By Tom Keane
BOSTON: The first great wave of Internet applications got us all connected. The next wave will be to figure out how to reverse that.
Shortly after Edward Snowden’s revelations about the National Security Agency, Russian intelligence agencies were reportedly thinking of getting rid of computers altogether, going back to typewriters and paper — all, supposedly, untraceable. The folks who make Liquid Paper were probably delighted, but spies using mid-20th century equipment are not going to be a match for those using today’s technologies.
Still, the Russians had a point. We all want to be connected until we don’t want to be connected. Much has been written about the Internet generation’s indifference to privacy. People publicly post the most intimate parts of their lives or, more egregiously, the most boringly mundane. That’s just the way they are, says everyone, shaking their heads at the lack of a barrier between the personal and the public.
That’s now changing. The NSA revelations are spurring a healthy rise in paranoia, but there’s also an emerging awareness that there are genuine consequences from sharing too much with too many — consequences that can live on years after that embarrassing photo was drunkenly posted. And entrepreneurs have begun offering up solutions.
Snapchat, for example, has taken the smartphone world by storm. The basic idea is that photos you share with others vanish after 10 second or less. They can be viewed but not saved or recirculated. (How powerful is this idea? Last November, Google supposedly offered $4 billion to acquire the company.)
Meanwhile, a newly released app called Confide does for e-mail what Snapchat does for photos. E-mails sent via Confide appear as a series of solid boxes. Swipe over the boxes with a mouse or finger and the words appear. But once swiped, the words disappear, never to be seen again. Both Snapchat and Confide let senders know if a recipient tries to take a photo or screen shot of the message.
There are other needs. Surfers could use a decent anonymizer tool to hide Internet protocol addresses and so prevent companies and marketers from knowing who they are as they flit from website to website (existing services, such as anonymizer.com, are slow and cumbersome).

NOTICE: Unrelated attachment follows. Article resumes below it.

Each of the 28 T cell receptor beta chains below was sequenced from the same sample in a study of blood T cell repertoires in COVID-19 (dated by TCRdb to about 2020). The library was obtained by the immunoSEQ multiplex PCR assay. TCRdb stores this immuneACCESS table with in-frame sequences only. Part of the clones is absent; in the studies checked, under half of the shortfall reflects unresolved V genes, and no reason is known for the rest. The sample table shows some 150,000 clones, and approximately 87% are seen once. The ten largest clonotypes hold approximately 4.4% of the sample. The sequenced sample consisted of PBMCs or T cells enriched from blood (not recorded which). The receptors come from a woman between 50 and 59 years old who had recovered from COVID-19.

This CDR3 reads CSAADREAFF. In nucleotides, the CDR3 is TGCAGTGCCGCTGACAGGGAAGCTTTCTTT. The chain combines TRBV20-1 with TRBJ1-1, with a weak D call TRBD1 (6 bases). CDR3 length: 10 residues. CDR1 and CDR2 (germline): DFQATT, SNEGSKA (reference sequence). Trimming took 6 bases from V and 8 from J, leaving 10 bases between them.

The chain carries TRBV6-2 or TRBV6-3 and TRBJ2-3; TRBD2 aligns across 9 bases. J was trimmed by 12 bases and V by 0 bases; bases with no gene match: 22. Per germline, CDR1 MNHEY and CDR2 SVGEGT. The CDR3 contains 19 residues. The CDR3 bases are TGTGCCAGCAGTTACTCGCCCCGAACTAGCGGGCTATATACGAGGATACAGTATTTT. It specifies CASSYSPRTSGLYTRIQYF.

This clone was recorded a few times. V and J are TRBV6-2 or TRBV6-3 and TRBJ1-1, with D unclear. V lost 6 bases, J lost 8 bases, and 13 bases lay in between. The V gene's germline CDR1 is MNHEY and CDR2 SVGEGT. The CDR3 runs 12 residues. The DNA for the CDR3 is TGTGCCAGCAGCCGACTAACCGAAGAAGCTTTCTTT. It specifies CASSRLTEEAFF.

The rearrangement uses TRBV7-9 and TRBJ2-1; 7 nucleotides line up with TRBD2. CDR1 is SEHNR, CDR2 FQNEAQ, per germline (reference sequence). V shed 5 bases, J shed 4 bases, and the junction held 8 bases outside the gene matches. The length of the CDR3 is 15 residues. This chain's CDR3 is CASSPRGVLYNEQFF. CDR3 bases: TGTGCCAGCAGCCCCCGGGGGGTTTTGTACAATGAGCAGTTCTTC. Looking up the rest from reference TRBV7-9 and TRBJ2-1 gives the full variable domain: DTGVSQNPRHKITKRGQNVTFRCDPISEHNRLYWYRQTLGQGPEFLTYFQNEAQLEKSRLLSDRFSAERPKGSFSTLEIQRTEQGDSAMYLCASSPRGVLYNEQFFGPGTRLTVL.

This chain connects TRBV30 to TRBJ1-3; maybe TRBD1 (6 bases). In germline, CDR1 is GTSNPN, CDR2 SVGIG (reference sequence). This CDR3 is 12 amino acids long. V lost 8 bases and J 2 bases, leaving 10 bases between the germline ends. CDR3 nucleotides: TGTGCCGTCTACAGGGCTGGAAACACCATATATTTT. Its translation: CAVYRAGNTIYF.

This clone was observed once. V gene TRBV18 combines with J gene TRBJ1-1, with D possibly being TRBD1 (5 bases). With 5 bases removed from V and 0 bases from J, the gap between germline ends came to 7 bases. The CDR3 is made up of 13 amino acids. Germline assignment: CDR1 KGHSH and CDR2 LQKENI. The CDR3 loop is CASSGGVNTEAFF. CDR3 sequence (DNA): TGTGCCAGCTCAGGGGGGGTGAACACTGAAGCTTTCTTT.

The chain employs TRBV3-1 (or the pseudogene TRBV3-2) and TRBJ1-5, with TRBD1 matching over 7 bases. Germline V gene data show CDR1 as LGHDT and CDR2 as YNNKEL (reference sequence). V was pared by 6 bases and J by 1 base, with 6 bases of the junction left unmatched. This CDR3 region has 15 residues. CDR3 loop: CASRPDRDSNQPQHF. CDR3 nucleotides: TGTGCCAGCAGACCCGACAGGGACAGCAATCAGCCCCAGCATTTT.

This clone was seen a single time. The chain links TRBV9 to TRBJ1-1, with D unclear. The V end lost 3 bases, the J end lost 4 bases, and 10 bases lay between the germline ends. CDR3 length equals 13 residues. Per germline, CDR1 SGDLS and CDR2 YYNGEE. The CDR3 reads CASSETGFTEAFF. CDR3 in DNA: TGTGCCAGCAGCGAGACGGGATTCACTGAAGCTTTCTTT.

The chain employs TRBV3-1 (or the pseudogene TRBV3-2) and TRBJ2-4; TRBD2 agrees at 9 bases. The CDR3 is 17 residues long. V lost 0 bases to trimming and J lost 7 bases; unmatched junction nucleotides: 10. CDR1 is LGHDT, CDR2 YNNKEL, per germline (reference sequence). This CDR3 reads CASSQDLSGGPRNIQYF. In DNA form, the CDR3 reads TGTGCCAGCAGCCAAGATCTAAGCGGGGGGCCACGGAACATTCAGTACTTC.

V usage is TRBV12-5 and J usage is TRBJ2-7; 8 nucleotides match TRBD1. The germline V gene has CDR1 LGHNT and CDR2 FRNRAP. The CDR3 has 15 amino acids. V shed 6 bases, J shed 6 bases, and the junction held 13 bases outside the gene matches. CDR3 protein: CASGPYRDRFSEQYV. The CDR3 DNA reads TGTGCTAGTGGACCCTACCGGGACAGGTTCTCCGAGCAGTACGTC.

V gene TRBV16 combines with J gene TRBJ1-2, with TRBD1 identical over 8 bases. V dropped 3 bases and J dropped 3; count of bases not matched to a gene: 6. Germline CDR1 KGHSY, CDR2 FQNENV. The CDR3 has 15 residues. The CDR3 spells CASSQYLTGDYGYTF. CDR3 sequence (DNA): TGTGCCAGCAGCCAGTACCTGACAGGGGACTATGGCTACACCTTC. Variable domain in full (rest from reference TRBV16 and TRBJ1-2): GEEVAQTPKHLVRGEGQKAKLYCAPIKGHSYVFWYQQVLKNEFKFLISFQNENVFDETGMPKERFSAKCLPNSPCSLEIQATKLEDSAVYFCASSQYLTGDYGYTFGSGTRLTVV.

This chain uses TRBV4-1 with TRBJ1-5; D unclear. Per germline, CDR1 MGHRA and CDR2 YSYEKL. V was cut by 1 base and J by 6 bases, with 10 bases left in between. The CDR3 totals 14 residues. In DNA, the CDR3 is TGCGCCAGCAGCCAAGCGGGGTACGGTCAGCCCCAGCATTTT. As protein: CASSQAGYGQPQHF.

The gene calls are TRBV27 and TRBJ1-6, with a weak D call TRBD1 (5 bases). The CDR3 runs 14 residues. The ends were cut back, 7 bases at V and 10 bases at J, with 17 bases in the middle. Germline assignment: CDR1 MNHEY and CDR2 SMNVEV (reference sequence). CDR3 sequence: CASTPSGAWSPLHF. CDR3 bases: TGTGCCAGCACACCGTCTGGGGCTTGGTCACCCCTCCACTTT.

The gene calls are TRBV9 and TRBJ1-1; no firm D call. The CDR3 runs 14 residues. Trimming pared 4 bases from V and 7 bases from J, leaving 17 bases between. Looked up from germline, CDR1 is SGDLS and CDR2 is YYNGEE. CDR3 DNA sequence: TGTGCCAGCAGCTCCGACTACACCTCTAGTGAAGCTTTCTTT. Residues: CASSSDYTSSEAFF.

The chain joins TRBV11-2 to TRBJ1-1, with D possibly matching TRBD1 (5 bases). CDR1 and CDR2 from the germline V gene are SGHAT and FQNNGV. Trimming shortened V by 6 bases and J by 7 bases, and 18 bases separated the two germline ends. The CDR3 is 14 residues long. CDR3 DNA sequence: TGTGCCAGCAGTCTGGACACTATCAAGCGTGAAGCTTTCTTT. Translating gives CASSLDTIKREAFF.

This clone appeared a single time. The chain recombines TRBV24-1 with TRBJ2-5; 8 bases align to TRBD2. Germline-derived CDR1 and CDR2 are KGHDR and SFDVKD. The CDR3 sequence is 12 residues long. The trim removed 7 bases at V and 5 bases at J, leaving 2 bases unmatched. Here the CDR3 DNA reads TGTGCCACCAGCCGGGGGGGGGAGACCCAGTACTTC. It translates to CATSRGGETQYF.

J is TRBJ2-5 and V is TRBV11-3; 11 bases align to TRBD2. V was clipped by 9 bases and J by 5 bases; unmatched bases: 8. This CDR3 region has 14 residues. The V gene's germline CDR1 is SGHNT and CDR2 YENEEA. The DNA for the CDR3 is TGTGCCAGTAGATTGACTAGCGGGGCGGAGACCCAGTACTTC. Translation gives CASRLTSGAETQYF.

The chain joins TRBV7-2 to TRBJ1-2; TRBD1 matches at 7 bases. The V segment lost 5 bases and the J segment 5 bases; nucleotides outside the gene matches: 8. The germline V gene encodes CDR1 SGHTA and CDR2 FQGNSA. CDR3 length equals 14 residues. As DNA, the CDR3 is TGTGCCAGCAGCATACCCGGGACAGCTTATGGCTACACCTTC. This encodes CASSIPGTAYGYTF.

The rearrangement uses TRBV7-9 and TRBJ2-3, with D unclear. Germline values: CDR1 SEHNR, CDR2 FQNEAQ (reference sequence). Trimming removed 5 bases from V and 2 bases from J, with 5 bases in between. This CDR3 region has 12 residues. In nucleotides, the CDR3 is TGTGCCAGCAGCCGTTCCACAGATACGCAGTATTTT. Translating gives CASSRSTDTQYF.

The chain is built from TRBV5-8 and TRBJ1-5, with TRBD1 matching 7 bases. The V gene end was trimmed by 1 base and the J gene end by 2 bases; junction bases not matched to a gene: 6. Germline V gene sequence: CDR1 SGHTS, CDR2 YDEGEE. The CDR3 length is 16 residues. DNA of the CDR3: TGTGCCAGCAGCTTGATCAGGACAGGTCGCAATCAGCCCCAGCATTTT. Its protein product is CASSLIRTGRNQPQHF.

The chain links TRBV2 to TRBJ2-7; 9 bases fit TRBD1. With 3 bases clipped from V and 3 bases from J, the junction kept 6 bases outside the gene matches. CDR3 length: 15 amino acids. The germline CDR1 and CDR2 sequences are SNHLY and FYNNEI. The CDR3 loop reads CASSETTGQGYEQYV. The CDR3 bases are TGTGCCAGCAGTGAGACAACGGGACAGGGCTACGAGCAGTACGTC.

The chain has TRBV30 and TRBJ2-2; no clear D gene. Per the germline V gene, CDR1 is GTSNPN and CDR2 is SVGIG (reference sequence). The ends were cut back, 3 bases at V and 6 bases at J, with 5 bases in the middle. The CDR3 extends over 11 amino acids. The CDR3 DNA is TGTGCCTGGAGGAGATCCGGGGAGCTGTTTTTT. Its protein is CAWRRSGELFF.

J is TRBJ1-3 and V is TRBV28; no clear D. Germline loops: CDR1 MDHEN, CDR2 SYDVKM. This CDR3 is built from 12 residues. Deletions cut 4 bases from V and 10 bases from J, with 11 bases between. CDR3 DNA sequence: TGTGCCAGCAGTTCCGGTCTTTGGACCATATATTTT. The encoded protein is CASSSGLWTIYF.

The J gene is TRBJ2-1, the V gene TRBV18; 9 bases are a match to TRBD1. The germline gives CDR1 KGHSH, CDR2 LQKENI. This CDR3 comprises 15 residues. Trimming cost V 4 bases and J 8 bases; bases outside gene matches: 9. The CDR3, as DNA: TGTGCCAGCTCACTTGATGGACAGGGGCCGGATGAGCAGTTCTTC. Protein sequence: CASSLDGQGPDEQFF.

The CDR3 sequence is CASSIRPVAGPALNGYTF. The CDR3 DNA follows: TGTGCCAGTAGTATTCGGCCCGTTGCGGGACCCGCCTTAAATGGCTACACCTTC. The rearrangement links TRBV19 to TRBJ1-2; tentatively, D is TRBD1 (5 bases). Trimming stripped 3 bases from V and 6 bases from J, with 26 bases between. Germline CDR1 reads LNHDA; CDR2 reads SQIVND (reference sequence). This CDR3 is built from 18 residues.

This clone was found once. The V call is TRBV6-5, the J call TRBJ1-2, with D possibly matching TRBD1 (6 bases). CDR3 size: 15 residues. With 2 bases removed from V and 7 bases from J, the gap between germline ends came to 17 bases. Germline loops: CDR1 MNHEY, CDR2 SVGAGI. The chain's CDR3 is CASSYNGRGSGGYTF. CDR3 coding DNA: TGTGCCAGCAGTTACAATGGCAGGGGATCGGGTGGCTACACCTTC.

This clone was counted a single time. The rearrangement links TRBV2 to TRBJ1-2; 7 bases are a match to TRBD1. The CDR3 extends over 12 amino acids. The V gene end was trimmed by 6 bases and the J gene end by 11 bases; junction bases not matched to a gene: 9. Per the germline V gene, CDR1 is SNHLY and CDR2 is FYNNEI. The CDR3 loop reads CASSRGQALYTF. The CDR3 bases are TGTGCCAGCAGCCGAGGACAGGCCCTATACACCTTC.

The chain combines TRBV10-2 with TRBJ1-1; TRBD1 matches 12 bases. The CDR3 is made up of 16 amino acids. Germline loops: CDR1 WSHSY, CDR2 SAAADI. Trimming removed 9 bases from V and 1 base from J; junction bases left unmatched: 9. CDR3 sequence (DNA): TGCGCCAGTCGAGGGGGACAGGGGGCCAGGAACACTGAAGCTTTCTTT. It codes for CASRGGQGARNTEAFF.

Office workers would love an application that could prevent accidental reply-alls or group broadcasting of sensitive communications. And smartphones need anti-hacking protections to prevent others from tracking locations or seeing private messages.
There’s a sense by many that the new privacy apps are largely intended to benefit the salacious and illegal. And indeed, if former Congressman Anthony Weiner had been a regular user of Snapchat, he might now be the mayor of New York. Then too, if Bridget Kelly, senior staffer to New Jersey Gov. Chris Christie, had used Confide to send her damning e-mails, she’d probably still have a job — and the governor would have been spared a huge political scandal.
Right now it appears that most Snapchat photos involve sexually oriented or inappropriate poses. And the obvious use of Confide is to hide from others the existence of an affair — something that might have benefited the careers of Gen. David Petraeus and Paula Broadwell, for instance.
Yet it’s not only the bad stuff that we want to keep private. In conversations with each other, people tend to be free and easy in their remarks, testing out ideas, sometimes making ill-thought statements, but comfortable in the notion that what they are saying is in the moment, not something to be preserved for all time.
With the advent of the Internet, people tried to take that same conversational approach to their electronic communications. But the permanence of the Internet means that users are gradually realizing that everything they say can be seen by, literally, everyone. There’s no more room for mistakes. Conversations become inhibited and self-censored. The fear of saying something wrong, inappropriate, or just not-well-thought-out stifles creative give-and-take.
These new privacy apps rescue us from this, putting us in the position of saying (or showing) what we want to whom we want — and to no one else. We’ve learned that there are downsides to being connected. Sometimes I’m delighted to let you know what I’m doing. Other times, though, it’s none of your business.
Keane is a Boston Globe columnist. He can be reached at firstname.lastname@example.org.